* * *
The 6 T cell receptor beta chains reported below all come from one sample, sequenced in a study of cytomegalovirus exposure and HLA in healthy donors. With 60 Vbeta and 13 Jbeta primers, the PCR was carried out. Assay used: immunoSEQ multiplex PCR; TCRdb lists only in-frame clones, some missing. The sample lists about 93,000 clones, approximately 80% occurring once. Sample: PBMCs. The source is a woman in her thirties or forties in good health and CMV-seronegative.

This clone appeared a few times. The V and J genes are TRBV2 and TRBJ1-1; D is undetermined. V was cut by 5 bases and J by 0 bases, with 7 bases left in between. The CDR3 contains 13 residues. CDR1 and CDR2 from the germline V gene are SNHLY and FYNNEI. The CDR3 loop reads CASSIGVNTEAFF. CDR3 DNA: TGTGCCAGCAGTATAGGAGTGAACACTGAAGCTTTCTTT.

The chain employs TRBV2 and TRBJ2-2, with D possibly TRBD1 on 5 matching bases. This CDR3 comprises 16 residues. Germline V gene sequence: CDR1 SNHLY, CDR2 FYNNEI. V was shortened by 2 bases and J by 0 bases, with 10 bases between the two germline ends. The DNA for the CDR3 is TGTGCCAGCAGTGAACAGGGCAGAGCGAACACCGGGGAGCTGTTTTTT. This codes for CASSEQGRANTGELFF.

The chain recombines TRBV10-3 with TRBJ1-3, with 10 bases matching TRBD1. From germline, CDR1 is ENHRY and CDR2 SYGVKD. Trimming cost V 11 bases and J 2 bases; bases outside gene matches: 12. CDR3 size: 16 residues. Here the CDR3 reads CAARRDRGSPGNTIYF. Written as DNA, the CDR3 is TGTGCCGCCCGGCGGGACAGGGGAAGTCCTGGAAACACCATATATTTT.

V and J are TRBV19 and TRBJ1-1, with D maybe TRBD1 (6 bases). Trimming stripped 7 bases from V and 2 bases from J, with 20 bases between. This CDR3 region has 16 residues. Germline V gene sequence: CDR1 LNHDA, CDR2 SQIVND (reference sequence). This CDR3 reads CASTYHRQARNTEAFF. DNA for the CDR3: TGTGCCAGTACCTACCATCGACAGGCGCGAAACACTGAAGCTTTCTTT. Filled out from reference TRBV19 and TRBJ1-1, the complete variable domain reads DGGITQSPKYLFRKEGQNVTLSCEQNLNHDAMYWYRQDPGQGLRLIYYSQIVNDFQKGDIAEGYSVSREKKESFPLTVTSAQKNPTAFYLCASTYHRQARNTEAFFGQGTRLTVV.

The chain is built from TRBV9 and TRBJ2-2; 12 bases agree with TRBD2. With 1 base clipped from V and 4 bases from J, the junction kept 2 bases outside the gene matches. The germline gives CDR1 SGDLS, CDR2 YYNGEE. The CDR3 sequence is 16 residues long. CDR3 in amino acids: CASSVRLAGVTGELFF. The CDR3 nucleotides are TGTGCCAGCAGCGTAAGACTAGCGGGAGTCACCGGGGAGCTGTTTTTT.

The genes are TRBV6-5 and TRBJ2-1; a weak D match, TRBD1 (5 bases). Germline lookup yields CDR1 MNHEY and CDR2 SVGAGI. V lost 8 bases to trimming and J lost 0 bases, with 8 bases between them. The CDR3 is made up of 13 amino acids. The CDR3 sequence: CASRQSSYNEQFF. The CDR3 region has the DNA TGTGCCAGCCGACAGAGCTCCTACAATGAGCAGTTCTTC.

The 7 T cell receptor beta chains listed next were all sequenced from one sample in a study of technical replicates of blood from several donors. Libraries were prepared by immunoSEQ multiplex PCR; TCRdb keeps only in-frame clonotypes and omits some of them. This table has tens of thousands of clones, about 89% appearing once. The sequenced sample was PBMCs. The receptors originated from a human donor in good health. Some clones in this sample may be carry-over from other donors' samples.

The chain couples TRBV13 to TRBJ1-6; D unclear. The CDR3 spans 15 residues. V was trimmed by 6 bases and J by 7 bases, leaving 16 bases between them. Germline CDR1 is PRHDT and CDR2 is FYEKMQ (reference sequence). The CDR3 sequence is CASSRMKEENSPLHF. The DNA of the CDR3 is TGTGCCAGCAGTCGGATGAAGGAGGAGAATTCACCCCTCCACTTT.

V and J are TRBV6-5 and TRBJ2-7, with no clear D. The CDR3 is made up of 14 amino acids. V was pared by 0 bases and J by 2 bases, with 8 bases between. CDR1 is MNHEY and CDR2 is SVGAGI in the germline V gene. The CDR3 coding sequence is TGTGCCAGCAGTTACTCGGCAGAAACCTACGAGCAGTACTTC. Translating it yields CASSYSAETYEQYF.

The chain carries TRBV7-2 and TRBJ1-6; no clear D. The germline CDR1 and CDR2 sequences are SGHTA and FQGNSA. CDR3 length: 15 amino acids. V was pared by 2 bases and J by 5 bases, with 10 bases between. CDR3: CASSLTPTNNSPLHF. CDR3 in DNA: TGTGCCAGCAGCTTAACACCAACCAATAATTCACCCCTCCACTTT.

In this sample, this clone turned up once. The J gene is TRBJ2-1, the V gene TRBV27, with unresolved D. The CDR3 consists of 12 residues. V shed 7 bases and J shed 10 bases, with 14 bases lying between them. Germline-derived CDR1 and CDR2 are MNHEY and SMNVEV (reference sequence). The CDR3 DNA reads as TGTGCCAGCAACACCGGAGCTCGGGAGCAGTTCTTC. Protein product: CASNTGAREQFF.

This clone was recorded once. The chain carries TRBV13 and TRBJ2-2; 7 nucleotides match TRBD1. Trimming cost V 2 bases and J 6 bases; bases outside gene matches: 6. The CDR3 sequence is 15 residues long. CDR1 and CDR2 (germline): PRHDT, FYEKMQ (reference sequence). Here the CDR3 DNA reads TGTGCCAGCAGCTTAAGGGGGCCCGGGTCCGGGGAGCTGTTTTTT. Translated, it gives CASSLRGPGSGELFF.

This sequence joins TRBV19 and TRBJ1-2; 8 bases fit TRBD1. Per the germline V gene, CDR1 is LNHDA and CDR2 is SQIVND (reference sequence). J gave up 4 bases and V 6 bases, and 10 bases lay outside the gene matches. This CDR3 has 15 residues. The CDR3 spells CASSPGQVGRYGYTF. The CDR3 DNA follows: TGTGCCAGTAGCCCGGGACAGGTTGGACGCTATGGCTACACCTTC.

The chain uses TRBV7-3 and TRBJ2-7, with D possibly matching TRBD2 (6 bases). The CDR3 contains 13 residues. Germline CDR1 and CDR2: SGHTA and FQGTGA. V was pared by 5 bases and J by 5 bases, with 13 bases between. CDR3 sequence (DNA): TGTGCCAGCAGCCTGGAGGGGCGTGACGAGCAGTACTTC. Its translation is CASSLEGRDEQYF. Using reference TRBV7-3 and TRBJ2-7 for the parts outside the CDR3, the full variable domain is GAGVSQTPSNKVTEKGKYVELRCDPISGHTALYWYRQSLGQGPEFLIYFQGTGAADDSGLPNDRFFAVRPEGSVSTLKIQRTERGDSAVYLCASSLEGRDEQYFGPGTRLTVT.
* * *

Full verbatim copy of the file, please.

The 6 T cell receptor beta chains reported below all come from one sample, sequenced in a study of cytomegalovirus exposure and HLA in healthy donors. With 60 Vbeta and 13 Jbeta primers, the PCR was carried out. Assay used: immunoSEQ multiplex PCR; TCRdb lists only in-frame clones, some missing. The sample lists about 93,000 clones, approximately 80% occurring once. Sample: PBMCs. The source is a woman in her thirties or forties in good health and CMV-seronegative.

This clone appeared a few times. The V and J genes are TRBV2 and TRBJ1-1; D is undetermined. V was cut by 5 bases and J by 0 bases, with 7 bases left in between. The CDR3 contains 13 residues. CDR1 and CDR2 from the germline V gene are SNHLY and FYNNEI. The CDR3 loop reads CASSIGVNTEAFF. CDR3 DNA: TGTGCCAGCAGTATAGGAGTGAACACTGAAGCTTTCTTT.

The chain employs TRBV2 and TRBJ2-2, with D possibly TRBD1 on 5 matching bases. This CDR3 comprises 16 residues. Germline V gene sequence: CDR1 SNHLY, CDR2 FYNNEI. V was shortened by 2 bases and J by 0 bases, with 10 bases between the two germline ends. The DNA for the CDR3 is TGTGCCAGCAGTGAACAGGGCAGAGCGAACACCGGGGAGCTGTTTTTT. This codes for CASSEQGRANTGELFF.

The chain recombines TRBV10-3 with TRBJ1-3, with 10 bases matching TRBD1. From germline, CDR1 is ENHRY and CDR2 SYGVKD. Trimming cost V 11 bases and J 2 bases; bases outside gene matches: 12. CDR3 size: 16 residues. Here the CDR3 reads CAARRDRGSPGNTIYF. Written as DNA, the CDR3 is TGTGCCGCCCGGCGGGACAGGGGAAGTCCTGGAAACACCATATATTTT.

V and J are TRBV19 and TRBJ1-1, with D maybe TRBD1 (6 bases). Trimming stripped 7 bases from V and 2 bases from J, with 20 bases between. This CDR3 region has 16 residues. Germline V gene sequence: CDR1 LNHDA, CDR2 SQIVND (reference sequence). This CDR3 reads CASTYHRQARNTEAFF. DNA for the CDR3: TGTGCCAGTACCTACCATCGACAGGCGCGAAACACTGAAGCTTTCTTT. Filled out from reference TRBV19 and TRBJ1-1, the complete variable domain reads DGGITQSPKYLFRKEGQNVTLSCEQNLNHDAMYWYRQDPGQGLRLIYYSQIVNDFQKGDIAEGYSVSREKKESFPLTVTSAQKNPTAFYLCASTYHRQARNTEAFFGQGTRLTVV.

The chain is built from TRBV9 and TRBJ2-2; 12 bases agree with TRBD2. With 1 base clipped from V and 4 bases from J, the junction kept 2 bases outside the gene matches. The germline gives CDR1 SGDLS, CDR2 YYNGEE. The CDR3 sequence is 16 residues long. CDR3 in amino acids: CASSVRLAGVTGELFF. The CDR3 nucleotides are TGTGCCAGCAGCGTAAGACTAGCGGGAGTCACCGGGGAGCTGTTTTTT.

The genes are TRBV6-5 and TRBJ2-1; a weak D match, TRBD1 (5 bases). Germline lookup yields CDR1 MNHEY and CDR2 SVGAGI. V lost 8 bases to trimming and J lost 0 bases, with 8 bases between them. The CDR3 is made up of 13 amino acids. The CDR3 sequence: CASRQSSYNEQFF. The CDR3 region has the DNA TGTGCCAGCCGACAGAGCTCCTACAATGAGCAGTTCTTC.

The 7 T cell receptor beta chains listed next were all sequenced from one sample in a study of technical replicates of blood from several donors. Libraries were prepared by immunoSEQ multiplex PCR; TCRdb keeps only in-frame clonotypes and omits some of them. This table has tens of thousands of clones, about 89% appearing once. The sequenced sample was PBMCs. The receptors originated from a human donor in good health. Some clones in this sample may be carry-over from other donors' samples.

The chain couples TRBV13 to TRBJ1-6; D unclear. The CDR3 spans 15 residues. V was trimmed by 6 bases and J by 7 bases, leaving 16 bases between them. Germline CDR1 is PRHDT and CDR2 is FYEKMQ (reference sequence). The CDR3 sequence is CASSRMKEENSPLHF. The DNA of the CDR3 is TGTGCCAGCAGTCGGATGAAGGAGGAGAATTCACCCCTCCACTTT.

V and J are TRBV6-5 and TRBJ2-7, with no clear D. The CDR3 is made up of 14 amino acids. V was pared by 0 bases and J by 2 bases, with 8 bases between. CDR1 is MNHEY and CDR2 is SVGAGI in the germline V gene. The CDR3 coding sequence is TGTGCCAGCAGTTACTCGGCAGAAACCTACGAGCAGTACTTC. Translating it yields CASSYSAETYEQYF.

The chain carries TRBV7-2 and TRBJ1-6; no clear D. The germline CDR1 and CDR2 sequences are SGHTA and FQGNSA. CDR3 length: 15 amino acids. V was pared by 2 bases and J by 5 bases, with 10 bases between. CDR3: CASSLTPTNNSPLHF. CDR3 in DNA: TGTGCCAGCAGCTTAACACCAACCAATAATTCACCCCTCCACTTT.

In this sample, this clone turned up once. The J gene is TRBJ2-1, the V gene TRBV27, with unresolved D. The CDR3 consists of 12 residues. V shed 7 bases and J shed 10 bases, with 14 bases lying between them. Germline-derived CDR1 and CDR2 are MNHEY and SMNVEV (reference sequence). The CDR3 DNA reads as TGTGCCAGCAACACCGGAGCTCGGGAGCAGTTCTTC. Protein product: CASNTGAREQFF.

This clone was recorded once. The chain carries TRBV13 and TRBJ2-2; 7 nucleotides match TRBD1. Trimming cost V 2 bases and J 6 bases; bases outside gene matches: 6. The CDR3 sequence is 15 residues long. CDR1 and CDR2 (germline): PRHDT, FYEKMQ (reference sequence). Here the CDR3 DNA reads TGTGCCAGCAGCTTAAGGGGGCCCGGGTCCGGGGAGCTGTTTTTT. Translated, it gives CASSLRGPGSGELFF.

This sequence joins TRBV19 and TRBJ1-2; 8 bases fit TRBD1. Per the germline V gene, CDR1 is LNHDA and CDR2 is SQIVND (reference sequence). J gave up 4 bases and V 6 bases, and 10 bases lay outside the gene matches. This CDR3 has 15 residues. The CDR3 spells CASSPGQVGRYGYTF. The CDR3 DNA follows: TGTGCCAGTAGCCCGGGACAGGTTGGACGCTATGGCTACACCTTC.

The chain uses TRBV7-3 and TRBJ2-7, with D possibly matching TRBD2 (6 bases). The CDR3 contains 13 residues. Germline CDR1 and CDR2: SGHTA and FQGTGA. V was pared by 5 bases and J by 5 bases, with 13 bases between. CDR3 sequence (DNA): TGTGCCAGCAGCCTGGAGGGGCGTGACGAGCAGTACTTC. Its translation is CASSLEGRDEQYF. Using reference TRBV7-3 and TRBJ2-7 for the parts outside the CDR3, the full variable domain is GAGVSQTPSNKVTEKGKYVELRCDPISGHTALYWYRQSLGQGPEFLIYFQGTGAADDSGLPNDRFFAVRPEGSVSTLKIQRTERGDSAVYLCASSLEGRDEQYFGPGTRLTVT.